Table 2: Combined Psychotherapy and Pharmacotherapy for Treatment of Depression in SCI

Discussion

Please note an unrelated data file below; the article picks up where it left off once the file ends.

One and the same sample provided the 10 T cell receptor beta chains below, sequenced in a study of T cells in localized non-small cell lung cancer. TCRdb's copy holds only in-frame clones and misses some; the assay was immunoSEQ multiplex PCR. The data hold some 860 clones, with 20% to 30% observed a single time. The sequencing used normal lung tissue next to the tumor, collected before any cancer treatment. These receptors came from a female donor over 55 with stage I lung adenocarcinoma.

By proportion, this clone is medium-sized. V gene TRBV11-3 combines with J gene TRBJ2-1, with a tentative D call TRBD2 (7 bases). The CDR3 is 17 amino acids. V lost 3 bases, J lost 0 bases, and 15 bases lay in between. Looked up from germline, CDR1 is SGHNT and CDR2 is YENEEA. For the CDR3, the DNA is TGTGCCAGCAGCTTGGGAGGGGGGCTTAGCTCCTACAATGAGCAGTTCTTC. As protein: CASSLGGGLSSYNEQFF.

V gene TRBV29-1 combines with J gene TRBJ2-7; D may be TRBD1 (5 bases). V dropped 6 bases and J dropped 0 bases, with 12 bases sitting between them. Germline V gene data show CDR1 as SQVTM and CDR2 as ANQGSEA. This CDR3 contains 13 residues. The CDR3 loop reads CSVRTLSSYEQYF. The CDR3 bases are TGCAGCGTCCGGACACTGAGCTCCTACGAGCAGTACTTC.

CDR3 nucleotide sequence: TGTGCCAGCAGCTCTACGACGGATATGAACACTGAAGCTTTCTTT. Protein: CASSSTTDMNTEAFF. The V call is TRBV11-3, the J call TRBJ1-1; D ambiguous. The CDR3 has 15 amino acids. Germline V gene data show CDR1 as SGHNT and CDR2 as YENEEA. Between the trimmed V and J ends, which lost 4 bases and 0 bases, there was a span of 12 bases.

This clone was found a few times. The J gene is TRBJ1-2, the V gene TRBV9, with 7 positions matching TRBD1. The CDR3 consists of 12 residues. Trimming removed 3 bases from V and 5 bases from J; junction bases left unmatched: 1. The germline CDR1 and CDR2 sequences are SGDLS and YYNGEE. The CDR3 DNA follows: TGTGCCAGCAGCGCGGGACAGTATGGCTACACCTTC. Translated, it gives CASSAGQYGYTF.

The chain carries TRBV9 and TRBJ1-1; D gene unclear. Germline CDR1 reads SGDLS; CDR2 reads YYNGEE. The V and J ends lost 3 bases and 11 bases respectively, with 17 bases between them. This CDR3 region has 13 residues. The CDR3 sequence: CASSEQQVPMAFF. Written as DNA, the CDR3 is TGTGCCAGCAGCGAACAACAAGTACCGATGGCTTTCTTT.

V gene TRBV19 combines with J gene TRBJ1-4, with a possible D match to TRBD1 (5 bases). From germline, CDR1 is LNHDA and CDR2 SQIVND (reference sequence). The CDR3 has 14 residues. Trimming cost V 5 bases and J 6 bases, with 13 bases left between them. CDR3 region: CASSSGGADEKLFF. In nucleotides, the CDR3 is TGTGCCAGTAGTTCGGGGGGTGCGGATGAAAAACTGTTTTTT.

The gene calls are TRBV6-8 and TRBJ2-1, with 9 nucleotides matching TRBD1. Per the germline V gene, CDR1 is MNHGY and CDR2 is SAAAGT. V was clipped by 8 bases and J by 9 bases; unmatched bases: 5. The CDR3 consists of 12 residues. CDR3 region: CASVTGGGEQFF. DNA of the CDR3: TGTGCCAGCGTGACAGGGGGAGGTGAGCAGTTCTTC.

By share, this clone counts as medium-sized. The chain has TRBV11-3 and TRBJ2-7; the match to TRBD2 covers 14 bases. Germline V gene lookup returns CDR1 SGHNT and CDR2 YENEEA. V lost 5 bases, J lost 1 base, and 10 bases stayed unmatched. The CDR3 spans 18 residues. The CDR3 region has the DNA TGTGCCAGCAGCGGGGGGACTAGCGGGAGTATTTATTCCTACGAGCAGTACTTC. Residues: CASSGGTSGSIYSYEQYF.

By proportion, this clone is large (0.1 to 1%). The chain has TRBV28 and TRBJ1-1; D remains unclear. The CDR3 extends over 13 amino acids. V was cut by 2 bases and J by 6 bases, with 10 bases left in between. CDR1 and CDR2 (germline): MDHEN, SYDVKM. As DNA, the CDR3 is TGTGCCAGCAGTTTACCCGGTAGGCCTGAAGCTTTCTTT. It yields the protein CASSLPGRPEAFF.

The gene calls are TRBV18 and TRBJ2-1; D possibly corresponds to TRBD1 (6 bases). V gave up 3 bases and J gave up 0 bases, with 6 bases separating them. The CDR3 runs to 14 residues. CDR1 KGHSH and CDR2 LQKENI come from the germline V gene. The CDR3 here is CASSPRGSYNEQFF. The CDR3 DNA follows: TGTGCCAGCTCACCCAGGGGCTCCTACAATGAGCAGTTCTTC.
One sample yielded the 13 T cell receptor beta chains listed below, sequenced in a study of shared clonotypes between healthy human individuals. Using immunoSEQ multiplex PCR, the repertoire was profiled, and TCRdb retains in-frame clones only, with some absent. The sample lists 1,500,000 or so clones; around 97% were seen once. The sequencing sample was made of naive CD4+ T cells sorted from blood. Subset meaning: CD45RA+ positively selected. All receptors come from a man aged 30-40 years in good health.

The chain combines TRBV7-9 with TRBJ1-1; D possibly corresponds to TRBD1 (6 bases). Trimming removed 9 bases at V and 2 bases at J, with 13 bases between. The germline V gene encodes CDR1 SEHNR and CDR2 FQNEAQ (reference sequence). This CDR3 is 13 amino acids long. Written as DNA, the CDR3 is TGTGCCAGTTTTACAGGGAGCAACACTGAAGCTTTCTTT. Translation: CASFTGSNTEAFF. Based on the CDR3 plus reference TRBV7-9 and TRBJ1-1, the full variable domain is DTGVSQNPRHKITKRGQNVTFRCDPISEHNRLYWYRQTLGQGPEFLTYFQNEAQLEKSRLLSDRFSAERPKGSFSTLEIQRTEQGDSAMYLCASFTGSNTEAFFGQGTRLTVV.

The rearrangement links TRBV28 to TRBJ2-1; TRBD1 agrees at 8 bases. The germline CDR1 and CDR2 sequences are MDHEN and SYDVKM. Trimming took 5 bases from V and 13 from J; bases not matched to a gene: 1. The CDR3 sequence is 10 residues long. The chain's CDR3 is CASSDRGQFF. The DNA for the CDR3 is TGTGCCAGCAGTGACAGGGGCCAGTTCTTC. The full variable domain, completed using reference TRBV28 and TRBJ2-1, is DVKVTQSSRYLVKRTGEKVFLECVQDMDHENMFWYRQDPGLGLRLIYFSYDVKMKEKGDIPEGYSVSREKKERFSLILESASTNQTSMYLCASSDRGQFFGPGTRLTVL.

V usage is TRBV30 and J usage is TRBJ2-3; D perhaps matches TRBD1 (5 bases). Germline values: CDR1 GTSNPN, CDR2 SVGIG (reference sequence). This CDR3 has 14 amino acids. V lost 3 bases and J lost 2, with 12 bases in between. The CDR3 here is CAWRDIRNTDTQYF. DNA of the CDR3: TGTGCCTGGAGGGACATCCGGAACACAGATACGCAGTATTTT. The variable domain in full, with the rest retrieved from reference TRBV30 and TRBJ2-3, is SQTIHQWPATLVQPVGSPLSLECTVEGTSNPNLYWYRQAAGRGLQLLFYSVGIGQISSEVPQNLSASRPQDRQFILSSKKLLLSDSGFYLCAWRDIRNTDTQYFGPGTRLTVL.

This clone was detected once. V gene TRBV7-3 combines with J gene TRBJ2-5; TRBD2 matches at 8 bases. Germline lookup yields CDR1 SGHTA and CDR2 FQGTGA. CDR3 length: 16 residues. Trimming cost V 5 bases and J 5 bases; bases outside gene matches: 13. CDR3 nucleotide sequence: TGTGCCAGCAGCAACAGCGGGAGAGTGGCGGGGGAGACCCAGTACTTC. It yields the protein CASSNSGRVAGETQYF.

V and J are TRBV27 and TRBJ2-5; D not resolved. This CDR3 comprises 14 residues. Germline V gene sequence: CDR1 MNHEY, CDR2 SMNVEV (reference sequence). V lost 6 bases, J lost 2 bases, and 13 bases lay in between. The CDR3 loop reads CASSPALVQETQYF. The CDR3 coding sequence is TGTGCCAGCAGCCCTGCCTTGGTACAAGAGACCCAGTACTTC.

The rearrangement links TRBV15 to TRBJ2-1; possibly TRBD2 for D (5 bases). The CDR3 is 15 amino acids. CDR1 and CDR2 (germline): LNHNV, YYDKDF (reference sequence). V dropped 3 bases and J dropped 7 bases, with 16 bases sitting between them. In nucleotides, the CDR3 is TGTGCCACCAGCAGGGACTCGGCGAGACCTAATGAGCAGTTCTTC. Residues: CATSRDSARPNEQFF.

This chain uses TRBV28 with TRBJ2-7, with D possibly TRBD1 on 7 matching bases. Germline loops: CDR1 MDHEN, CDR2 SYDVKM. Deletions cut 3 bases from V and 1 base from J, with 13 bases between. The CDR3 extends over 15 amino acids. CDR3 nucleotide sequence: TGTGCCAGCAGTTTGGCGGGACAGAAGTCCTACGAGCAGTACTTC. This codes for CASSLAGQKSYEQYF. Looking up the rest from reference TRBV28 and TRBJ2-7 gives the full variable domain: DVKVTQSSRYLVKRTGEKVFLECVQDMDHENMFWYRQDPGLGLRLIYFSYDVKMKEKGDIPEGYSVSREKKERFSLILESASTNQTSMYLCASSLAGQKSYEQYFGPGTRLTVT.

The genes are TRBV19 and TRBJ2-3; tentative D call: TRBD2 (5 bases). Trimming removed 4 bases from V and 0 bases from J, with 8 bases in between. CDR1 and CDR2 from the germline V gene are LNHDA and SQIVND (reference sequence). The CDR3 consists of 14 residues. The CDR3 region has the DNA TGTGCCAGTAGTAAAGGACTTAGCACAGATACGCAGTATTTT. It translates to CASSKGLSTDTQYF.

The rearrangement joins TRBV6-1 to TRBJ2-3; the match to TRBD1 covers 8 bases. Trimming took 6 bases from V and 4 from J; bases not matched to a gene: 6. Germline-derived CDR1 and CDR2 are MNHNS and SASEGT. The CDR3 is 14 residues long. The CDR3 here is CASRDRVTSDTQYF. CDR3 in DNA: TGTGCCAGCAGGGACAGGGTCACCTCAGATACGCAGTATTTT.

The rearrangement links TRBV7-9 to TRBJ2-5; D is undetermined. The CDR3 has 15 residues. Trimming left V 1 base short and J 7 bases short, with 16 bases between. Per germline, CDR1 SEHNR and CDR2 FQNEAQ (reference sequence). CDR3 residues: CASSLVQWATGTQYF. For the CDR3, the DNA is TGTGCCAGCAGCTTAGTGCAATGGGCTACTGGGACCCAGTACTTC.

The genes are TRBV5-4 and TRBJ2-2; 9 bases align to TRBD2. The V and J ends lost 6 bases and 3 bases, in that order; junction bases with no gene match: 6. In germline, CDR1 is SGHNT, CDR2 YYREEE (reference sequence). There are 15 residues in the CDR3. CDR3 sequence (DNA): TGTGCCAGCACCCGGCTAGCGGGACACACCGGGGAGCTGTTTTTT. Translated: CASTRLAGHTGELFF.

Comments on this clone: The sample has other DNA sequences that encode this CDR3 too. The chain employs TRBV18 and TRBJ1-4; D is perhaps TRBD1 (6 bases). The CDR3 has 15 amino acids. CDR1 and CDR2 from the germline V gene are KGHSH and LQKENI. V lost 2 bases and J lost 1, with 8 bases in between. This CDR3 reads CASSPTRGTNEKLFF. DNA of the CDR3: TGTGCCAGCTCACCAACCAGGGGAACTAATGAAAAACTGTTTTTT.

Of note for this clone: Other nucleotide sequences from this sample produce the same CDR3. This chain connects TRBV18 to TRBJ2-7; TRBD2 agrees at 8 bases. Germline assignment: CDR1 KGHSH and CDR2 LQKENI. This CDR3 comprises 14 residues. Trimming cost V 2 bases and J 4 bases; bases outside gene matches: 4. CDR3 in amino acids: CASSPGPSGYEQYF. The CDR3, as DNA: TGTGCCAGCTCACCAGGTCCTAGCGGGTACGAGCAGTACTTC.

Kemp et al. (2004) used a pre-post treatment design to assure access to services and avoid ethical concerns that might arise in a randomized trial. A total of 43 community living adult SCI survivors were identified as depressed using the Older Adult Health and Mood Questionnaire and confirmed by clinical interview. Citing distance problems, 15 subjects subsequently declined participation but served as a “quasi-control” group. The 28 remaining subjects began a combined 6-month trial of antidepressant medications and individual cognitive behavioural psychotherapy. The participants were somewhat older but did not differ from non-participants in terms of level of injury, gender, or race/ethnicity. Medications employed included SSRI and tricyclic antidepressants. A clinical psychologist provided psychotherapy that included education regarding the signs, symptoms and consequences of depression, cognitive restructuring, problem solving and encouraging greater community involvement (average of 14 sessions). During the treatment trial, four subjects discontinued their medications, one discontinued psychotherapy and three developed medical complications. When these eight subjects were excluded, all of the remaining 20 subjects improved, no longer meeting criteria scores for major depression (12 appeared mildly depressed and eight appeared non-depressed). Their participation in community activities doubled over the 24 weeks, while life satisfaction showed improvement, primarily during the final 16 weeks of the program. The average depression score for non-treated subjects did not change significantly over a 24-month follow-up period and suggests that untreated depression can become a chronic disorder.